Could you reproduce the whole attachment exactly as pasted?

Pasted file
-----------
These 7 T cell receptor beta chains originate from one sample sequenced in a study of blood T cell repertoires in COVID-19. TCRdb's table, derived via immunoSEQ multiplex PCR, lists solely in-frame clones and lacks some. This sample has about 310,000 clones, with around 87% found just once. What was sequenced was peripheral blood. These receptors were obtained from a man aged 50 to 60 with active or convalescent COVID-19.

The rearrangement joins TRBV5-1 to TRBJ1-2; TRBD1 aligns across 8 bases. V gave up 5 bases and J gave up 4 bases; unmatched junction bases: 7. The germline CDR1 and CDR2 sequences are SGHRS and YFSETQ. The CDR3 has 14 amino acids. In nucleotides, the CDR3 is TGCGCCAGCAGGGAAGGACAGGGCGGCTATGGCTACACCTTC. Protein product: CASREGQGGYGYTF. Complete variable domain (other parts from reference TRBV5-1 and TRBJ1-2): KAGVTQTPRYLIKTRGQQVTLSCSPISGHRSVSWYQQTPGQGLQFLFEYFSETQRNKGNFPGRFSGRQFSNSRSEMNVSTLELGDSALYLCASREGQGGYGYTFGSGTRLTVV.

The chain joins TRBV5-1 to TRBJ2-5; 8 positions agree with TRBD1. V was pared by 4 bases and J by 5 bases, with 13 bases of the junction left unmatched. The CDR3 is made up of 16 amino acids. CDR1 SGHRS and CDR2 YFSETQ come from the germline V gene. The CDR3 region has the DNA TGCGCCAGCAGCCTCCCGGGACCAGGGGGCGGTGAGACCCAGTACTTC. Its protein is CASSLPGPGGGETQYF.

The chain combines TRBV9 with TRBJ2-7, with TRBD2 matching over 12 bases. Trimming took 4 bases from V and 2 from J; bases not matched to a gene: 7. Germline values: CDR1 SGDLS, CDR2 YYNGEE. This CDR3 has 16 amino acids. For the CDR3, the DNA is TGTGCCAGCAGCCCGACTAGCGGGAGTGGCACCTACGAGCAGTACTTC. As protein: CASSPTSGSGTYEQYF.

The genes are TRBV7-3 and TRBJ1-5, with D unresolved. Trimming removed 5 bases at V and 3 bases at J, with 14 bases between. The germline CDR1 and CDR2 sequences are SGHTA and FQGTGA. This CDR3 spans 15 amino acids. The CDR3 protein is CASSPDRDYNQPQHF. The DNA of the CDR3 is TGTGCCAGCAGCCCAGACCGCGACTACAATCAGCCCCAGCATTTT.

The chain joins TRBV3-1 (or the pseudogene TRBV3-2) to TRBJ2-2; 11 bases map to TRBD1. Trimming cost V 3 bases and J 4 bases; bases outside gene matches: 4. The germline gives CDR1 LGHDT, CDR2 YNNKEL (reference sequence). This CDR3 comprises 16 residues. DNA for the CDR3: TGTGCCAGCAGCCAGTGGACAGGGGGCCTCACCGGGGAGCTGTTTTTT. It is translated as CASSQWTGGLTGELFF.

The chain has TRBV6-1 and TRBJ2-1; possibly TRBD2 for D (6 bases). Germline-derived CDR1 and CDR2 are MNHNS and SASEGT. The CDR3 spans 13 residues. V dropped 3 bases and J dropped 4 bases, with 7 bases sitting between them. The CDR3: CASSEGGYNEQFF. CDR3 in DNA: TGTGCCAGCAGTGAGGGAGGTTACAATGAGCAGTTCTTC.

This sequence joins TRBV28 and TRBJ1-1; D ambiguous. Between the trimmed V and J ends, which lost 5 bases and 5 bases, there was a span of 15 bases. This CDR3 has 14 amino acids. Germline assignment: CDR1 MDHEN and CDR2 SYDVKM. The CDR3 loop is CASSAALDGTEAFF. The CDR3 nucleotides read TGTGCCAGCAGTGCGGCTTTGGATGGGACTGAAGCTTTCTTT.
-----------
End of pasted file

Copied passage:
These 7 T cell receptor beta chains originate from one sample sequenced in a study of blood T cell repertoires in COVID-19. TCRdb's table, derived via immunoSEQ multiplex PCR, lists solely in-frame clones and lacks some. This sample has about 310,000 clones, with around 87% found just once. What was sequenced was peripheral blood. These receptors were obtained from a man aged 50 to 60 with active or convalescent COVID-19.

The rearrangement joins TRBV5-1 to TRBJ1-2; TRBD1 aligns across 8 bases. V gave up 5 bases and J gave up 4 bases; unmatched junction bases: 7. The germline CDR1 and CDR2 sequences are SGHRS and YFSETQ. The CDR3 has 14 amino acids. In nucleotides, the CDR3 is TGCGCCAGCAGGGAAGGACAGGGCGGCTATGGCTACACCTTC. Protein product: CASREGQGGYGYTF. Complete variable domain (other parts from reference TRBV5-1 and TRBJ1-2): KAGVTQTPRYLIKTRGQQVTLSCSPISGHRSVSWYQQTPGQGLQFLFEYFSETQRNKGNFPGRFSGRQFSNSRSEMNVSTLELGDSALYLCASREGQGGYGYTFGSGTRLTVV.

The chain joins TRBV5-1 to TRBJ2-5; 8 positions agree with TRBD1. V was pared by 4 bases and J by 5 bases, with 13 bases of the junction left unmatched. The CDR3 is made up of 16 amino acids. CDR1 SGHRS and CDR2 YFSETQ come from the germline V gene. The CDR3 region has the DNA TGCGCCAGCAGCCTCCCGGGACCAGGGGGCGGTGAGACCCAGTACTTC. Its protein is CASSLPGPGGGETQYF.

The chain combines TRBV9 with TRBJ2-7, with TRBD2 matching over 12 bases. Trimming took 4 bases from V and 2 from J; bases not matched to a gene: 7. Germline values: CDR1 SGDLS, CDR2 YYNGEE. This CDR3 has 16 amino acids. For the CDR3, the DNA is TGTGCCAGCAGCCCGACTAGCGGGAGTGGCACCTACGAGCAGTACTTC. As protein: CASSPTSGSGTYEQYF.

The genes are TRBV7-3 and TRBJ1-5, with D unresolved. Trimming removed 5 bases at V and 3 bases at J, with 14 bases between. The germline CDR1 and CDR2 sequences are SGHTA and FQGTGA. This CDR3 spans 15 amino acids. The CDR3 protein is CASSPDRDYNQPQHF. The DNA of the CDR3 is TGTGCCAGCAGCCCAGACCGCGACTACAATCAGCCCCAGCATTTT.

The chain joins TRBV3-1 (or the pseudogene TRBV3-2) to TRBJ2-2; 11 bases map to TRBD1. Trimming cost V 3 bases and J 4 bases; bases outside gene matches: 4. The germline gives CDR1 LGHDT, CDR2 YNNKEL (reference sequence). This CDR3 comprises 16 residues. DNA for the CDR3: TGTGCCAGCAGCCAGTGGACAGGGGGCCTCACCGGGGAGCTGTTTTTT. It is translated as CASSQWTGGLTGELFF.

The chain has TRBV6-1 and TRBJ2-1; possibly TRBD2 for D (6 bases). Germline-derived CDR1 and CDR2 are MNHNS and SASEGT. The CDR3 spans 13 residues. V dropped 3 bases and J dropped 4 bases, with 7 bases sitting between them. The CDR3: CASSEGGYNEQFF. CDR3 in DNA: TGTGCCAGCAGTGAGGGAGGTTACAATGAGCAGTTCTTC.

This sequence joins TRBV28 and TRBJ1-1; D ambiguous. Between the trimmed V and J ends, which lost 5 bases and 5 bases, there was a span of 15 bases. This CDR3 has 14 amino acids. Germline assignment: CDR1 MDHEN and CDR2 SYDVKM. The CDR3 loop is CASSAALDGTEAFF. The CDR3 nucleotides read TGTGCCAGCAGTGCGGCTTTGGATGGGACTGAAGCTTTCTTT.